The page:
Know Yourself

Posted March 28th, 2020 — Filed in Miscellaneous

What a pleasure it was to talk to Erik Tucker (Colorado) on the phone yesterday. He was full of good news and enthusiasm, a big difference from the doom and gloom I’ve been hearing from all sides lately. I asked if he would put some of his good thoughts in writing for our website. 

Well I sure liked to visit with you.  Reading the book [“Smile and Mean it“] has shown me more of myself, after I get it all read I think I will know more about all of us. Two weeks ago I was at a loss not sure where to be or what to do about anything, your book just turned up. I had time, so I started reading, not an easy thing to put down so I didn’t, just kept reading. Not sure when it was I just started to see how I should change things for myself (BECAUSE I COULD). Somethings became clear, and I had the answers just not the questions. Well the questions started to come out as I just read and relaxed understanding more about who I am and where to go from here.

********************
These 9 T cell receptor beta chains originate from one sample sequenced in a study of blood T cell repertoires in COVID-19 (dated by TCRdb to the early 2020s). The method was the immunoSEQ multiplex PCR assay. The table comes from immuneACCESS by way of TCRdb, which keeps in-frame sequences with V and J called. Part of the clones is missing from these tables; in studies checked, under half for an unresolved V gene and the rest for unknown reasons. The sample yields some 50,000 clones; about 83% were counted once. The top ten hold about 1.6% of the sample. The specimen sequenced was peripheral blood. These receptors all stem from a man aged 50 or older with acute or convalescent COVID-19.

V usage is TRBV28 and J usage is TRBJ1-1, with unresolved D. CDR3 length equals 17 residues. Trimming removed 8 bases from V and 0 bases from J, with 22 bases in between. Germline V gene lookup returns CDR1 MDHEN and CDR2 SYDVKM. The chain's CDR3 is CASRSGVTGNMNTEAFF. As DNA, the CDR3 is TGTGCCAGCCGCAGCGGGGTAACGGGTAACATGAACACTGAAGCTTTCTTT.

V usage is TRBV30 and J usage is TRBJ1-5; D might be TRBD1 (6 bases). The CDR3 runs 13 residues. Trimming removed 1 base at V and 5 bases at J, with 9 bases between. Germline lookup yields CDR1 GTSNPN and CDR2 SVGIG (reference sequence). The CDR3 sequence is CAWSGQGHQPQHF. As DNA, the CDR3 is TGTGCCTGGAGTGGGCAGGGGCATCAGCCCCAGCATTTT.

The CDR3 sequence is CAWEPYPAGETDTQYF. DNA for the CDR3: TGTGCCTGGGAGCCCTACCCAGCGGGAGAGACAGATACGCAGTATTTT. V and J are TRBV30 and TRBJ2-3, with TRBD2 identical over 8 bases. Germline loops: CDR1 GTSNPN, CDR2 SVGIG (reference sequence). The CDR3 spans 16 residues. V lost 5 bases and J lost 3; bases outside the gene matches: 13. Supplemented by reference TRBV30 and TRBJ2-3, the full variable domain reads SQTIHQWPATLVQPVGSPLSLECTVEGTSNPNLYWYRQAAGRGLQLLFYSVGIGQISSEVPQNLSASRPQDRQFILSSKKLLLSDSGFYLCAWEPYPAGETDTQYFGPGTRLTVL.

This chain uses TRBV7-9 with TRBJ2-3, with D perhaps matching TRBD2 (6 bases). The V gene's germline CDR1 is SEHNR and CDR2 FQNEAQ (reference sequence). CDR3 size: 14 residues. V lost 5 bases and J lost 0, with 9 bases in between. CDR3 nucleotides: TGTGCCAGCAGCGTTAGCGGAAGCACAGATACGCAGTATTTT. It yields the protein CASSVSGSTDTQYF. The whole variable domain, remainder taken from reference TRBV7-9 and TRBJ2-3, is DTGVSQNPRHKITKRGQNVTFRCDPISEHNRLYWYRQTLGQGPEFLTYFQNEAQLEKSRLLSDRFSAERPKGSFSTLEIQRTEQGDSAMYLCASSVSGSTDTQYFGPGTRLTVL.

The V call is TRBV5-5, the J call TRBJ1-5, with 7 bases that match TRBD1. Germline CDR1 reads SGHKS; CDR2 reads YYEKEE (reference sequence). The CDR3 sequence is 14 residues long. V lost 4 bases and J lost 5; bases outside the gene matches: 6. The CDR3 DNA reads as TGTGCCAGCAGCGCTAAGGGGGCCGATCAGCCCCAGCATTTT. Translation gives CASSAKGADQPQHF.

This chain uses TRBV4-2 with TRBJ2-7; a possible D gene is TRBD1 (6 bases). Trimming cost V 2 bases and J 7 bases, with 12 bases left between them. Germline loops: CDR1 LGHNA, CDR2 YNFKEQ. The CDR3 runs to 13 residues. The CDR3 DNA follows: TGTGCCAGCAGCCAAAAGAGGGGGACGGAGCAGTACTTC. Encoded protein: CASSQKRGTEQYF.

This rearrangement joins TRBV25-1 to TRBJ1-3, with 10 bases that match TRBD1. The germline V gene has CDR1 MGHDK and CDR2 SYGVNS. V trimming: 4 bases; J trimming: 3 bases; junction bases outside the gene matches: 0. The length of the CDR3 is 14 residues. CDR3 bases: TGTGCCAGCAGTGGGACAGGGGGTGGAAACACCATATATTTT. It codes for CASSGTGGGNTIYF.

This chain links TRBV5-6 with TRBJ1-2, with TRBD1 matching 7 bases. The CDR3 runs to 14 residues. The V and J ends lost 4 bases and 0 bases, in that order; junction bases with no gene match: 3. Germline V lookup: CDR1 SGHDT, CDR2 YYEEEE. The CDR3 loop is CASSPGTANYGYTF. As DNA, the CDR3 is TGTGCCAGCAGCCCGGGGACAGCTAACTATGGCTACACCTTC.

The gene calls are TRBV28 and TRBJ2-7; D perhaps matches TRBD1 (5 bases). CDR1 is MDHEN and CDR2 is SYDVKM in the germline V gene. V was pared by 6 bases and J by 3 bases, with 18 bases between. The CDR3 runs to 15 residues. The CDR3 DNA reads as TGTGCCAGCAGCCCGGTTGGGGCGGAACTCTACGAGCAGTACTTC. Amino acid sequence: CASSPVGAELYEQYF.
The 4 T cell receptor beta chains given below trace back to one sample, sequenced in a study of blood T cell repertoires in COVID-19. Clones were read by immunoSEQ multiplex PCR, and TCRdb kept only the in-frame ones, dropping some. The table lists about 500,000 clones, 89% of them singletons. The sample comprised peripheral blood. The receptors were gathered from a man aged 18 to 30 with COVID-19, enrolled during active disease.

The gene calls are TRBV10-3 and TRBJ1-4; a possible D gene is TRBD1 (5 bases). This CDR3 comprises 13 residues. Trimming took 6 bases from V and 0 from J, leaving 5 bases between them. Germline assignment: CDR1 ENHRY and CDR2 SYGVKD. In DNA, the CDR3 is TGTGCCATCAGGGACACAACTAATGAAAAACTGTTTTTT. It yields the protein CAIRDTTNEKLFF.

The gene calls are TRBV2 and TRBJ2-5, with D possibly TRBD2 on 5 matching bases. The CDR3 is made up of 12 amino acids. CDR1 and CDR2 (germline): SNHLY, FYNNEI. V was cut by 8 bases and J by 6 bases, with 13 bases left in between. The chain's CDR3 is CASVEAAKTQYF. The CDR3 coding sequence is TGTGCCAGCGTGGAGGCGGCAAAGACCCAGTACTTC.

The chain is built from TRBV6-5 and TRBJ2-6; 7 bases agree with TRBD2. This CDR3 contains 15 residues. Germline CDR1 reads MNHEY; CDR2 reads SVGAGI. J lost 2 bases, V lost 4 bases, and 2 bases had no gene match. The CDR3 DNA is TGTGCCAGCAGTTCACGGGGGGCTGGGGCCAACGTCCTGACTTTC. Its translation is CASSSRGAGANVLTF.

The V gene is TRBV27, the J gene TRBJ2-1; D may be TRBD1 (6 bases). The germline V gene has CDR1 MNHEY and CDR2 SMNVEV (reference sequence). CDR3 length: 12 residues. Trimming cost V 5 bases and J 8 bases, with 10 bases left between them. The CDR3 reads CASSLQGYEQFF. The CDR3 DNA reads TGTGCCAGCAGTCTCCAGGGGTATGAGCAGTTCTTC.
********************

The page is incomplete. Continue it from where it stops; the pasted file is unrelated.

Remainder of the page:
So forward I go with some better intersession from myself, having a life time with depression and anxiety and all the things it’s good for, I think it’s great to have somebody care enough to tell a story that can recharge, revive, redirect my life long interest with stock, ranching, grazing, and marketing.

Glad you got it done.

Erik

We Like the Book

Posted March 25th, 2020 — Filed in Marketing, Testimonials

This is part of a letter I just received from Curt and Patty Epler. They ranch near Cheyenne, Wyoming. (Reprinted with their permission)

Hello,  I just finished our book (“Smile and Mean it”) yesterday. Picked it up and could not put it down.